Tom’s got no skeletons
Whether it’s having knickers thrown at him, the chest hair, the swinging hips or that unmistakeable voice, chances are Tom Jones will mean something to you.
The 75-year-old - born Thomas Woodward and who started out in the working men’s clubs of his native South Wales in the late Fifties - is an international star. But that wasn’t always the case, as his forthcoming autobiography promises to prove.
It starts in 1983, and Jones is at rock bottom. Or, to be more precise, a chintzy dinner venue in Framingham, Massachusetts.
He was still having knickers thrown at him - though it was more an ironic nod to old times than the sexually-charged roots of the tradition - still performing, dining high, knocking back cognac and smoking cigars, and he didn’t think there was anything wrong with that.
His son Mark, watching up in the lighting rig, however, could see there was a problem, and that his old man had become complacent.
“I just thought it’d happen for me again, but I wasn’t pursuing it,” recalls Jones. “It was the least creative time of my career. I was losing my grip and I wasn’t aware of it.”
As Over The Top And Back details, Mark became his father’s manager after the death of his long-time associate Gordon Mills in 1986, and Jones’ resurrection began in earnest. Gone were the deadbeat country albums Mills had resigned his star to, and in came a fresh collaboration with Art Of Noise, a cover of Prince’s Kiss.
“I thought if I couldn’t have a hit with that, I couldn’t get a hit and I was done,” says Jones. “Hearing that song for the first time was as exciting as the first time I heard Rock Around The Clock or Heartbreak Hotel.”
For Jones, as far as music goes, those rock’n’roll hits were Year Zero. He would sing for his family as a young boy, and he’d even get up in the pubs and clubs around Treforest, the small town outside Pontypridd where he grew up, but something changed when he heard Rock Around The Clock, as was the case for so many 15-year-olds at the time.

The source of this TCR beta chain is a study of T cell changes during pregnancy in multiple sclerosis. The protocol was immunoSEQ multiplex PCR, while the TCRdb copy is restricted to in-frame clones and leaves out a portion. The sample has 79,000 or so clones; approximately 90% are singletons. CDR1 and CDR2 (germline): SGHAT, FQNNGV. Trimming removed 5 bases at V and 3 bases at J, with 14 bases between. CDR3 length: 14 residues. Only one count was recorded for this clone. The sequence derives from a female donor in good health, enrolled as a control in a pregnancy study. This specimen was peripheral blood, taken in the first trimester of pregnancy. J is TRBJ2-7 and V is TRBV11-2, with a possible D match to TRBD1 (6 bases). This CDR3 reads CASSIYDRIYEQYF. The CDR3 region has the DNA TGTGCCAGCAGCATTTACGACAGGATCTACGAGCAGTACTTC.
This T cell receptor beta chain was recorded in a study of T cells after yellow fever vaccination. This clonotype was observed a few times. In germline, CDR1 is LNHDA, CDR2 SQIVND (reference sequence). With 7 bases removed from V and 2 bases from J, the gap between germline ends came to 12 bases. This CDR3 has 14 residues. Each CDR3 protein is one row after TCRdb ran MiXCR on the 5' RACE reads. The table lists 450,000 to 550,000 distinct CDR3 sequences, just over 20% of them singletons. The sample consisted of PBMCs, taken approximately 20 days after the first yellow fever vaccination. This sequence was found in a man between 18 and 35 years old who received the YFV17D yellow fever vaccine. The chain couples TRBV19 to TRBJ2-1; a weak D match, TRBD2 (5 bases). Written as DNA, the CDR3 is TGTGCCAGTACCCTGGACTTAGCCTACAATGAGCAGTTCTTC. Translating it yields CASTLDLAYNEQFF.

He’s never shaken the impact those sounds had on him, despite the highly produced songs that would follow in his career; the likes of It’s Not Unusual, Green Green Grass Of Home, With These Hands and Delilah.
More recently, however, he’s been allowed to get back to those roots with the help of producer Ethan Johns, son of Glyn Johns, who famously produced The Beatles’ Let It Be album.
The chapters written of Jones childhood are especially good, from Jones’ descriptions of his parents and the two years he spent confined to bed, ill with TB, to meeting Melinda, whom he would go on to get pregnant and marry by the time he was 17.
They’re still married 58 years on, and she remains by Jones’ side, even if she only went to see him perform on a handful of occasions.
Jones, known as a womaniser in his youth, keeps salacious details out of the book. “There’s been plenty of sh*t written about me in the past, and they didn’t want that in the book, they wanted stories about all the great people I’ve met and they wanted to hear all my stories. There’s a lot to tell without making it cheap,” Jones explains. “I’m not hiding anything, I’ve got no skeletons in my closet, and all that stuff is out there already.”
He also spares no kind words for the producers of The Voice, who unceremoniously axed him without warning after four series (apparently, the first Jones knew of it was when he read a newspaper article about his replacement). Other than those ‘schmucks’, Jones knows he’s lived too good a life to be bitter, and at 75, he knows it’s pointless wasting time on hard feelings.
If you had a story as good as the one involving him naked, and Elvis half-naked, holding a gun while having his leather trousers pulled up by a bodyguard, you’d probably feel the same way too.
lOver The Top And Back: The Autobiography by Tom Jones is published on October 8 by Michael Joseph, priced £20. Long Lost Suitcase is released on October 9